Maybe I am just to chicken to use the chair and have all these excuses not to? I am just staying home, hiding from my mom and tolerating vast amounts of pain. Maybe once I get the hang of it better it will be easier to use and I will go out more and be in less pain and all will be well?

  7. #17
    I dunno O, If I could stand and walk short distances; I'd go for a electric scooter of some sort. There are so many different ones out there. Would save on oyur shoulders and would be much easier to haul around in many cases. Course, I do like pushing my manual but as time rolls on, lol, the shoulders go south due to overuse.

  8. #18
    Sidewalk cross slope sucks big time! But, just as everyone else is saying, with time it will get better.

    Consider some upper body strength training. Your triceps and delts could probably use some building up, and that will make wheeling in the real world much easier.

    Don't put yourself down. It will get better.

    Here are some wheelchair skills videos: http://www.wheelchairskillsprogram.ca/eng/images.htm

  9. #19
    Oli,

    I used to be in a similar situation to you, where I could walk short distances just fine, and even longer distances if the terrain was flat and level (read: indoor walks). If given the choice, I tended to err on the side of not using a chair. Mostly, when I did use it, it was because other people (notably my mother) insisted: I was always a slow walker, and sometimes they just didn't have the time or the patience to put up with that.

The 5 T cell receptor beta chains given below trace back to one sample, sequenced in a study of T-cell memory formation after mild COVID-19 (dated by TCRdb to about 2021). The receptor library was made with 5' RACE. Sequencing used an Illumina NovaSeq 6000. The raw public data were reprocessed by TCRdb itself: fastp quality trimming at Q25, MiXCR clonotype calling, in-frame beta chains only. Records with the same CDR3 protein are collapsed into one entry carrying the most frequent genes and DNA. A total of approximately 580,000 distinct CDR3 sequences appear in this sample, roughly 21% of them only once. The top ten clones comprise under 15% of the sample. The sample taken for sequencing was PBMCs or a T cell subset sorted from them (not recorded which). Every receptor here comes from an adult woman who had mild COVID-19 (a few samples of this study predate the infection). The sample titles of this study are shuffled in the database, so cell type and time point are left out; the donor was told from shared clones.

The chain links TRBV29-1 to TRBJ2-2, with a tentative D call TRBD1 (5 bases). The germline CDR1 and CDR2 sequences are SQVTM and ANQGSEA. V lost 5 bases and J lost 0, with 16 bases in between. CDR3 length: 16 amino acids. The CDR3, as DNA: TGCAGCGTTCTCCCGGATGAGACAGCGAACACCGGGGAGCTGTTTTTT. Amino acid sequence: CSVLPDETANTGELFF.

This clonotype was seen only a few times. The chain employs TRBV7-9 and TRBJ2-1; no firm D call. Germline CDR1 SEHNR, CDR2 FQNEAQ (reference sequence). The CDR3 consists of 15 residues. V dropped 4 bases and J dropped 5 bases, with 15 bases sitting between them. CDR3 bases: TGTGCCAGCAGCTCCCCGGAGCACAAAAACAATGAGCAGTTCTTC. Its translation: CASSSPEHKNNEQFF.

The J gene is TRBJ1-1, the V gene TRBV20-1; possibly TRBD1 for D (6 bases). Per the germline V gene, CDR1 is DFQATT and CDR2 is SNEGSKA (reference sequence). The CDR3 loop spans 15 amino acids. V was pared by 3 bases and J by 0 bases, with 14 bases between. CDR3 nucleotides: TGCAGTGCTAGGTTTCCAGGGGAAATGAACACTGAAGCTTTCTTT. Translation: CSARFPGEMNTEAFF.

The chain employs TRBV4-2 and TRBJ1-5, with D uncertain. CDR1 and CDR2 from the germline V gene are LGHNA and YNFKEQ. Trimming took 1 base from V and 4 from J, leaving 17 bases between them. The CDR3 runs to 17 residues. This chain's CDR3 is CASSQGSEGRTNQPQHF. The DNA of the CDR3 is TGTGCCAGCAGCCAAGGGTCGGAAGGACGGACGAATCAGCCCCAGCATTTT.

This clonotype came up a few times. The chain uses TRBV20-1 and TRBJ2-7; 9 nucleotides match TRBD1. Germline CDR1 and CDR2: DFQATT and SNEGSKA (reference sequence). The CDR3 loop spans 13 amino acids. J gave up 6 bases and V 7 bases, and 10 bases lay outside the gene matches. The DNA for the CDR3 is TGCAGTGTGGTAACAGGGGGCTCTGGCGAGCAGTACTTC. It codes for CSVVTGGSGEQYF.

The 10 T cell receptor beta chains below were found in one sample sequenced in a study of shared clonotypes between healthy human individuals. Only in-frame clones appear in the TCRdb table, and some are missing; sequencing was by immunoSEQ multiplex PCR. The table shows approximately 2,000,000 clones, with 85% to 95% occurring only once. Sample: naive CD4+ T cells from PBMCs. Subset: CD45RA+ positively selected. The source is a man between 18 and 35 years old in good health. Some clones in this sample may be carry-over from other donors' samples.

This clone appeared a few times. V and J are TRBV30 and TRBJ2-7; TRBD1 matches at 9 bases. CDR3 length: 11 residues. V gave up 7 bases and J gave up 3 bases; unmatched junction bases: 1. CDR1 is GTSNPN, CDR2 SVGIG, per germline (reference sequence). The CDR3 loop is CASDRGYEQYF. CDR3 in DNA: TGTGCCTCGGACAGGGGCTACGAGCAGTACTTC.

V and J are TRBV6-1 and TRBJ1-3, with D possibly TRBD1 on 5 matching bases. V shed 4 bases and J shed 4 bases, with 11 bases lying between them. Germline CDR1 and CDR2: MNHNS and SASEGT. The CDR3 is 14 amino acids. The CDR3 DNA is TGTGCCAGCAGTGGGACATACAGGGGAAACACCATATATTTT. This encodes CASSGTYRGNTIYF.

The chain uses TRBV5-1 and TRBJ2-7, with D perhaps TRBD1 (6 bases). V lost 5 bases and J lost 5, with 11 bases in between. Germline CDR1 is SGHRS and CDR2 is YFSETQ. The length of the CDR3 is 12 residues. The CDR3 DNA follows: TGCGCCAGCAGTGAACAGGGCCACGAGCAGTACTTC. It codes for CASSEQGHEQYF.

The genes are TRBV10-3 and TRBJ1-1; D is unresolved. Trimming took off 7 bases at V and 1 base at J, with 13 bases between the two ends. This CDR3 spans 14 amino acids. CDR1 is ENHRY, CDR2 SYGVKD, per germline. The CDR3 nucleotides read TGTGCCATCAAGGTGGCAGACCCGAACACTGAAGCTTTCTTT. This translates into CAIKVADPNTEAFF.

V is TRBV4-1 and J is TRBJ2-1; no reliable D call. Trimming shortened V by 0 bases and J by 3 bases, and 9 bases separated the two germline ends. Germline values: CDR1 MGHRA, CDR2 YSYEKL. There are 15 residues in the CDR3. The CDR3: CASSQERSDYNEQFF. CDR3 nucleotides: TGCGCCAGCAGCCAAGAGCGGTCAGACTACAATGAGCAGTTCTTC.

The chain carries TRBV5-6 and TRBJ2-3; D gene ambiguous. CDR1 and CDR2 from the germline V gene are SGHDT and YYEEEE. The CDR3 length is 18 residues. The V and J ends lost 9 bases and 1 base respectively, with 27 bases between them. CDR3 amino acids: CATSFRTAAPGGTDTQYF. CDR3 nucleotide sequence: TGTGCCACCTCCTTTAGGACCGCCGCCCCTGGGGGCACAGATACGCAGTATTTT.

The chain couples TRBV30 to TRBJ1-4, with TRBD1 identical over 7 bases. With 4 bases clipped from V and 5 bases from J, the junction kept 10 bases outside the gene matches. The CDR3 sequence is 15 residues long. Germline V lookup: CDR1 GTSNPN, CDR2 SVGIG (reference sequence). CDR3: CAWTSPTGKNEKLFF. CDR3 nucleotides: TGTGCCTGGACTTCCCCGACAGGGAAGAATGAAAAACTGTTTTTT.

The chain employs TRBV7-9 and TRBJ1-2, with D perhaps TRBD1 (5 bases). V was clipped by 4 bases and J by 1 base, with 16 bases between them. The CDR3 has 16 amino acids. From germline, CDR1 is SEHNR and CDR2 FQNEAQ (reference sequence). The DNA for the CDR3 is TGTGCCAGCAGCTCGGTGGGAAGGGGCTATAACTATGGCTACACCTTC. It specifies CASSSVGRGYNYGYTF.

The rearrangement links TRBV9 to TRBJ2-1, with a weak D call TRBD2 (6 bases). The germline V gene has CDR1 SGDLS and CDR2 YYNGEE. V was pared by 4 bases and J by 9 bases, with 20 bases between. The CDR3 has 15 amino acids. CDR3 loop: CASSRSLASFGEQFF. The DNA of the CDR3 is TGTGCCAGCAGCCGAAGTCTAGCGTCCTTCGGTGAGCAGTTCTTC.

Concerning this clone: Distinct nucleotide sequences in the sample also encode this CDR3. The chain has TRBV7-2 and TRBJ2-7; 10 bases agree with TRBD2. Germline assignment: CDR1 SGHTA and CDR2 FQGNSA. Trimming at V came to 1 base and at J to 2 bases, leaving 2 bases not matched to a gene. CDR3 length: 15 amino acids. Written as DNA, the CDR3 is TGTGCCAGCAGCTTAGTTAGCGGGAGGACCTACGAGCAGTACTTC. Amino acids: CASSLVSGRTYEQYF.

My mother and I eventually settled on a compromise of sorts, in which I would always use the chair in situations that involved a substantial amount of walking in a public place, but never in any other situation. So for instance, I would use it for shopping in big places (the mall, going from one store to the next in the city, ...), for short trips (the zoo, a museum, an amusement park, ...) and often on family vacations (which usually involved a lot of walking too). But I never used it inside the house, in school, or when we were going to just one place (like the bakery or the pharmacy, the doctor's office or even the hospital).

    I'm trying to illustrate a point here: I think it's just about drawing a line in the sand somewhere, and then sticking to it. I drew that line at extended bouts of walking in public. Maybe your line should be 'anytime I get out of the house'. I don't know; that's a decision you need to make for yourself. But once you've drawn that line, deciding whether or not you're going to use the chair in any given situation should become surprisingly easy.
    Last edited by Saranoya; 04-03-2011 at 02:20 PM.

  10. #20
    They don't really "train" you how to push a chair. At least they didn't for me. Anyway time is definately the key word!!! As far as up hill inclines, yea they suck. If you are able to lean a little forward to give yourself a little more bang for your buck do that. If your balance isn't great then obviously don't do that . Downhill, I would drag my one hand on the rim to slow down the increase in speed and also to counteract the slope too

    But again, TIME, TIME, TIME and PRACTICE, PRACTICE, PRACTICE. It won't get easier unless you get out and do it.

    Good luck!!

    Becky
    T8-9 according to latest scoring.......
    since 1/3/04

    I am the best at being me. No matter how that happens to be!!